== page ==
The main reason for this is that many types of cancer that affect men, and women are “silent killers”. True to their name, they are hard to detect in their early stages since most of them have little or no symptoms then and therefore, by the time they are detected it is usually too late. As this is not bad enough, there is the big issue of cancer screenings. This is usually the only way of ensuring that some cancerous conditions are detected early and treated early enough before they escalate. However, over the last ten years, the numbers of patients going for cancer screenings has dropped drastically.

Why is cancer screening so important?

To understand this, it would be important to consider the real danger that is involved in cancer. A lot of progress has been made in cancer diagnosis and prevention, but that is not still enough because to date, cancer remains one of the leading killer diseases in the US and the world over. Screening is the most well known step to cancer prevention and therefore, when people refuse to go for this, there is indeed a legitimate cause for worry.

Cancer screening is also important because it does reduce the burden of the medical fees on the sufferers. For example, it does ensure that there are fewer medical insurance fees because in most cases, the escalation of the disease can be prevented well before it can proceed further. This is important because it also makes the burden of treating cancer lighter on the society. One thing that you should know is that screening is the most important preventive step that anyone can ever take.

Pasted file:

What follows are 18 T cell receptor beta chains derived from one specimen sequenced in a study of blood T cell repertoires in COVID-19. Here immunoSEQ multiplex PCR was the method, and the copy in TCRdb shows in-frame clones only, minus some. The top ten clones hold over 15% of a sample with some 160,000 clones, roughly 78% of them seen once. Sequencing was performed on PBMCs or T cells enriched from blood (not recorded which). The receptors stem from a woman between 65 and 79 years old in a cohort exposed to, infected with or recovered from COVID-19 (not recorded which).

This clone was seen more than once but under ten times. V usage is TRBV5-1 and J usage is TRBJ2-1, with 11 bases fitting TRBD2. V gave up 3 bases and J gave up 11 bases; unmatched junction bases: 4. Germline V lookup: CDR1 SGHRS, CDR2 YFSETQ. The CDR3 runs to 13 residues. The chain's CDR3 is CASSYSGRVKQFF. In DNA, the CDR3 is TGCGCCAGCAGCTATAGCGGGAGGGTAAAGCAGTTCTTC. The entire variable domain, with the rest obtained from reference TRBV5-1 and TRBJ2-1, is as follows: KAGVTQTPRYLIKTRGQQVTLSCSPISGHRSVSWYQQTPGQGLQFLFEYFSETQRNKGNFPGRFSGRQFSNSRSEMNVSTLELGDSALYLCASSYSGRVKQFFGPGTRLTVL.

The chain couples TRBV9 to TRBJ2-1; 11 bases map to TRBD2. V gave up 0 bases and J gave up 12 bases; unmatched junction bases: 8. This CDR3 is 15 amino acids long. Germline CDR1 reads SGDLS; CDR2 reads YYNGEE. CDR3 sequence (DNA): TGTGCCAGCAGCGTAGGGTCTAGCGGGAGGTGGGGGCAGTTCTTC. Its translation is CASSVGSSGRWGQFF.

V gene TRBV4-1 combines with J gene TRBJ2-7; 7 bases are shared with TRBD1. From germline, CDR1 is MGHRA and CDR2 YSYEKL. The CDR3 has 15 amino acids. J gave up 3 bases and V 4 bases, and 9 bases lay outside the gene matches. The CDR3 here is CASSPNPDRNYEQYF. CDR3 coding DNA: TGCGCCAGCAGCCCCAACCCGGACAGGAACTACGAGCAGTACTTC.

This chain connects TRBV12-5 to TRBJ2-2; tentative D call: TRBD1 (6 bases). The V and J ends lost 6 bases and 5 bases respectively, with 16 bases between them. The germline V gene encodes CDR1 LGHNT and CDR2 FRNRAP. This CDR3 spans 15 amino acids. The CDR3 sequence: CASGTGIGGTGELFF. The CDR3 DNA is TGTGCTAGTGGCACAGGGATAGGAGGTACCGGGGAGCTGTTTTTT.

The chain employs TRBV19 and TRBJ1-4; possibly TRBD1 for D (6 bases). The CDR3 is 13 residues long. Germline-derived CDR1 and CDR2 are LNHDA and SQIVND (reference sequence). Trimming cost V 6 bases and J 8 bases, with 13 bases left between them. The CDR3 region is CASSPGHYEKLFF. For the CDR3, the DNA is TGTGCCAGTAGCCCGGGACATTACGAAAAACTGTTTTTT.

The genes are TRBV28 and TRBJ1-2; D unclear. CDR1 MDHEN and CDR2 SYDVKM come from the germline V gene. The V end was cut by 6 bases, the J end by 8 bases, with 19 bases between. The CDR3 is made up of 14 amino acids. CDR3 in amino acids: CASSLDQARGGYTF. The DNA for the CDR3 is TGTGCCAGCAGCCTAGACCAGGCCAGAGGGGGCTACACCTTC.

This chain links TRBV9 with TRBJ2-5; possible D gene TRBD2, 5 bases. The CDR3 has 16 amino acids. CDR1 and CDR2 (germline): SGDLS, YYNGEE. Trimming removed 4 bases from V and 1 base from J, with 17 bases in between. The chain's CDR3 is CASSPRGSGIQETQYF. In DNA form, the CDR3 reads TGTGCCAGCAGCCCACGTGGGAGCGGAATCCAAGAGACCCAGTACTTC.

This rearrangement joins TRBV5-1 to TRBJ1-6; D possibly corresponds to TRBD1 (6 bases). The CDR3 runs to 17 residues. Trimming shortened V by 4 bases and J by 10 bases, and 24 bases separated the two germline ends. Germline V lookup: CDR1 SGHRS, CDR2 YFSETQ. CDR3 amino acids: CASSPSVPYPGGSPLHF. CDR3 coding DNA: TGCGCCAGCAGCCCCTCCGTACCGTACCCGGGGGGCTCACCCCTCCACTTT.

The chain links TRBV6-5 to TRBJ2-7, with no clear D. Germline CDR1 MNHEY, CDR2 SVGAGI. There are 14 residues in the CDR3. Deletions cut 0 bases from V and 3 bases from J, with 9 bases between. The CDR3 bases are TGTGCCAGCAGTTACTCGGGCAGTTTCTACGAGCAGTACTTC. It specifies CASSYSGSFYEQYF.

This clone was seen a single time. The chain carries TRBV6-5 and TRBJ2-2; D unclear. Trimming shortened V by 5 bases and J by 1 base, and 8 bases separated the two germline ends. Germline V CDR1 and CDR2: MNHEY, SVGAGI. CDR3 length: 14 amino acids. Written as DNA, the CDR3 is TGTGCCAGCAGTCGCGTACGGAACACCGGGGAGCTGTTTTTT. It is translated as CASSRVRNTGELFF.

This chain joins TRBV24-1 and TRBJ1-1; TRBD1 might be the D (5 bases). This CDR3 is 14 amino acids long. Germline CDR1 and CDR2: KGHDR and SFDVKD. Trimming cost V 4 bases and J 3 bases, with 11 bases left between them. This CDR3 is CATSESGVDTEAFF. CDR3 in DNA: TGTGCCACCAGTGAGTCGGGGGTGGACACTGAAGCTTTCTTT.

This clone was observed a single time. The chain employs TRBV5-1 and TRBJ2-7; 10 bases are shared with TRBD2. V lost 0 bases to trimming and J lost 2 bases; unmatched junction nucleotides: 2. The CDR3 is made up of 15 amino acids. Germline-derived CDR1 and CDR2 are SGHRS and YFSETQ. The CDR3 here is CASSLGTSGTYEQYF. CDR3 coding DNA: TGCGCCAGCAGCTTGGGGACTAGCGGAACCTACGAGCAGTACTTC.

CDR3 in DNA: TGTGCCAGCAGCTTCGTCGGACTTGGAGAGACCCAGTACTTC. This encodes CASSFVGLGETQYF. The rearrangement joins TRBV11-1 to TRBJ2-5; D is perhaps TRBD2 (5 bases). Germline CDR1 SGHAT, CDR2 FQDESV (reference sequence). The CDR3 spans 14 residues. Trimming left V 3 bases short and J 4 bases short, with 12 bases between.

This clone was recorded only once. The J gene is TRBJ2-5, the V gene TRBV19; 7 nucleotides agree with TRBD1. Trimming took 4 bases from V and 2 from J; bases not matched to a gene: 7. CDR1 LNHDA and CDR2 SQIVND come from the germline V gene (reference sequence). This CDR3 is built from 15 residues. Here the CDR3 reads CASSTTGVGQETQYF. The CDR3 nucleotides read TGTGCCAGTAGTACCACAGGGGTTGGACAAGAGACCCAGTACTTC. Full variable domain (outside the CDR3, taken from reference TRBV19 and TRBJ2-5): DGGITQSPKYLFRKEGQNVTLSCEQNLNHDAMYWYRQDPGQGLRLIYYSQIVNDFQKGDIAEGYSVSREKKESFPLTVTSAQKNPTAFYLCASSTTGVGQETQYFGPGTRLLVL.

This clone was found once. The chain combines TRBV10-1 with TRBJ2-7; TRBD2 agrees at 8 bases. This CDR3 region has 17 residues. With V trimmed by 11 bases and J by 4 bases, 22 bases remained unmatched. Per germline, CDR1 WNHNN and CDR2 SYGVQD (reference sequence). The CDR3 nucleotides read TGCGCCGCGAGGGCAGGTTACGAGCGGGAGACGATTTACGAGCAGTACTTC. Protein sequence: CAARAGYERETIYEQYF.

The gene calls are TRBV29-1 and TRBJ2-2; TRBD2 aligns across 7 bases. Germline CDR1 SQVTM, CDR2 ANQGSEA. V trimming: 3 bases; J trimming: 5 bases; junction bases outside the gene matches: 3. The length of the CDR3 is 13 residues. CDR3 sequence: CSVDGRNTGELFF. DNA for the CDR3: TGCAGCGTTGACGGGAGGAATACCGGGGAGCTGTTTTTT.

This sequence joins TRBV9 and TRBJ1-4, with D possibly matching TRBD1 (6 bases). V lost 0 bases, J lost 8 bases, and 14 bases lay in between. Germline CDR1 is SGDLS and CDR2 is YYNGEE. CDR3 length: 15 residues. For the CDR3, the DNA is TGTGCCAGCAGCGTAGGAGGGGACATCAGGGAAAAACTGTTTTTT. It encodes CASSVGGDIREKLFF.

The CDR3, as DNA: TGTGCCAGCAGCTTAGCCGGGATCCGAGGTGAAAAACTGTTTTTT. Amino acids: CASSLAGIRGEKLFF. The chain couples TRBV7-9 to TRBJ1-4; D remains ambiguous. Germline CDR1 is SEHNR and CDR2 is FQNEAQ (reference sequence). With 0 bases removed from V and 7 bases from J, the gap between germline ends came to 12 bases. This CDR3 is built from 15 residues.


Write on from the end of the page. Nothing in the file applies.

Cancer screening amongst different groups

In a research carried out by the National Institutes of Health to determine whether the governments cancer screening and prevention goals were met, the answer was no. However, different behaviors were established among different people. The first one is that the survivors, that is, people who are at very high risk of getting cancer again went for screening in high numbers. In addition, it has also been established that white-collar jobholders are more likely to go for cancer screening than their blue-collar counterparts.

While cancer screening is still going on big time, the consensus is that there are very serious implications from the people’s failure to go for cancer screening. The government’s preventive cancer screening goals are yet to be met. This poses a threat to the advancements made in putting cancer under control, just because people do not want to believe that they could be having cancer.

More effort needs to be put in order to encourage more people to come out for screening. The cervical and prostrate categories of cancer are the most dangerous culprits because they can stay hidden, eating the cells away before they are detected. There is no other known way that can help prevent the proliferation of cancer except preventative screening. Anyone is susceptible to cancer and therefore, going for screening is highly encouraged.